A Feast for a Zen Master: Recalling Master Dogen

Dogen
Eihei Dogen died on this day, the 22nd of September, in 1253.

He is recalled as the founder of the Japanese Soto school (Caodong in Chinese) and as one of the great spiritual writers of all time.

Dogen was born on the 19th of January in 1200. It is believed he was the illegitimate child of an imperial councillor. His mother is believed to have died when he was seven and he was raised within his father’s family.

At thirteen Dogen entered the Tendai order at Mt Hiei. His first teacher was the monk Koen. He is believed to have at least met if not studied with Eisai another Tendai monk who had studied in China and returned authorized to teach Zen in the Rinzai style. Dogen would become Eisai’s heir Myozen’s disciple. With Myozen Dogen delved deeply into the Zen way. And it is likely that it was mostly with Myozen that he became deeply intimate with koans. Certainly his later writings showed a deep insight into their use.

In 1223 Dogen accompanied his Myozen and two other monks to China. There two critical things happened. One is that Myozen died. The other is that he found Rujing, a master of the Caodong school.

While the historicity of the story is debated, Dogen is said to have had his great awakening with Master Rujing. The account is recorded in Keizan’s masterwork the Transmission of the Lamp.

Eihei Dōgen came to Tiantong Rujing. One day, Tiantong said during early morning zazen, “Zazen is body-mind drop off.” Dōgen, hearing this, suddenly had great realization. He went at once to the abbot’s chambers and offered incense.

Tiantong asked him, “Why do you offer incense?”

Dōgen said, “Body-mind drop off.”

Tiantong said, “Body-mind drop off. Drop off body-mind.”

Dōgen said, “This is a momentary achievement. Don’t confirm me too hastily.”

Tiantong said, “I do not confirm you hastily.”

Dōgen said, “What is this not-hastily-confirming?”

Tiantong said, “Body-mind drop off.”

Dōgen made bows.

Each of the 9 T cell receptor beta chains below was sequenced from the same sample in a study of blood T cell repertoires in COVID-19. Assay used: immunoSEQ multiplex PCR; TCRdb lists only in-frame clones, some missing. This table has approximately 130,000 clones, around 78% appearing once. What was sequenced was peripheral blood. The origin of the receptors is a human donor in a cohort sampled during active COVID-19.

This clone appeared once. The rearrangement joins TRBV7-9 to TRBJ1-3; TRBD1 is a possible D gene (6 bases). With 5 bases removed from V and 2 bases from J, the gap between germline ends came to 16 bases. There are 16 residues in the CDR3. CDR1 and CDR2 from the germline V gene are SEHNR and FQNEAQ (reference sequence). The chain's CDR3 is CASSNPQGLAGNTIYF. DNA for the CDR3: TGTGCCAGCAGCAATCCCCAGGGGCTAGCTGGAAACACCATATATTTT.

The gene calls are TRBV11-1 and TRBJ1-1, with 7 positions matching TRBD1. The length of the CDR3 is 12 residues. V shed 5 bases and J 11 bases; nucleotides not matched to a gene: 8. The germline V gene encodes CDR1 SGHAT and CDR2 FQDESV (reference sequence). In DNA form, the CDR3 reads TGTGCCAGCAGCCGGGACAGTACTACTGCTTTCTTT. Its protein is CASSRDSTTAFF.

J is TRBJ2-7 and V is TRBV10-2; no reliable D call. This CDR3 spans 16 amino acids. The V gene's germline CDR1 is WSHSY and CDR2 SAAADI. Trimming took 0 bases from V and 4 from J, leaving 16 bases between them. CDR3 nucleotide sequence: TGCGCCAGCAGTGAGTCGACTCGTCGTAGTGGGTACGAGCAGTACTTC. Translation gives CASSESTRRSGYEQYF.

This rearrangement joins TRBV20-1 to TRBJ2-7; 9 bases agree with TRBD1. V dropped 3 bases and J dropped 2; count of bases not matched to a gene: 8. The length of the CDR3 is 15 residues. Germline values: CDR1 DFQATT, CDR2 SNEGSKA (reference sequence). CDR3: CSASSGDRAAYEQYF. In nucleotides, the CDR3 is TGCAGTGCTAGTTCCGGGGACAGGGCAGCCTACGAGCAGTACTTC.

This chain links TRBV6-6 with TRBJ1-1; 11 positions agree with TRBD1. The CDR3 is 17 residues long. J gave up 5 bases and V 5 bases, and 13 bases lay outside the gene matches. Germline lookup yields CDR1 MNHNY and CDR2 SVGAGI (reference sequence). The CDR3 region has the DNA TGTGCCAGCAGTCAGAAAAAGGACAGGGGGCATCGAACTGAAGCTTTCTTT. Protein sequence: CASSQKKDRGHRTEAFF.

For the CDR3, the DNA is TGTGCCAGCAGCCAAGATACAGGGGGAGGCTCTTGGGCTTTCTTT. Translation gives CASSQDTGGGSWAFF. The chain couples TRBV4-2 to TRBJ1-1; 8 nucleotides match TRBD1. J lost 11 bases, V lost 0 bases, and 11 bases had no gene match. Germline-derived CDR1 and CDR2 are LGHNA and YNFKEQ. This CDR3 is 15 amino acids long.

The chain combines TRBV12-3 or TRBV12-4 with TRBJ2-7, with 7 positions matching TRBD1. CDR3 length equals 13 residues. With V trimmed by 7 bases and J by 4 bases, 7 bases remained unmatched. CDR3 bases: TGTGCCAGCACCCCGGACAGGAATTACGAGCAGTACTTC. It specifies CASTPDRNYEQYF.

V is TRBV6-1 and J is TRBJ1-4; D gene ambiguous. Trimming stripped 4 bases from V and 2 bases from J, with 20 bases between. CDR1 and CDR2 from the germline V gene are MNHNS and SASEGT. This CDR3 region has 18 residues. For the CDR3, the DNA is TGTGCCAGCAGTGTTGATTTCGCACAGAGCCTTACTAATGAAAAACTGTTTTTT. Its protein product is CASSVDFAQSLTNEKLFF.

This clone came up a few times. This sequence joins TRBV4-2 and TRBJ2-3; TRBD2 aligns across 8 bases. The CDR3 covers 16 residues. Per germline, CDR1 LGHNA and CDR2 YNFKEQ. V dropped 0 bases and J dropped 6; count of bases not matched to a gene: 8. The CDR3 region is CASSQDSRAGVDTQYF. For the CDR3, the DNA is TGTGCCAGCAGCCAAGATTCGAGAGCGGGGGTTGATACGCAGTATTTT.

Tiantong said, “Drop off body-mind.”

At that time, his attendant Huangping of Fuzhou said, “It is truly not a trifling thing for a foreigner to attain to such a degree.”

Tiantong said, “Before he came here, he received the blows of many fists. Liberated is he is mild and peaceful. The thunder roars.”

Dogen would return to Japan and while he professed a nonsectarian Zen, in fact he called what he taught simply “the Buddha way,” he is acknowledged as the founder of the Japanese Caodong school, using the Japanese pronunciation, Soto. He was a prolific writer and some of his writings are considered among the great spiritual treasures of world culture.

But Dogen’s greatest gift was articulating the mysterious action of practice/enlightenment, what we tend to call zazen, seated Zen, or shikantaza, just sitting. Here’s a wonderful article that points to the complexities and possibilities Dogen presented to us.

Dogen died, as I noted at the beginning, on this day in 1253.

Here’s a lovely talk on Dogen and his teaching by Mitra Bishop, Roshi, a successor of Philip Kapleau Roshi and a long time student of Shodo Harada Roshi.

If you have two hours and some change, here’s a Hollywood-esque treatment of the master’s life. I particularly enjoyed the over the top depiction of his awakening experience. In Japanese with English subtitles.

 

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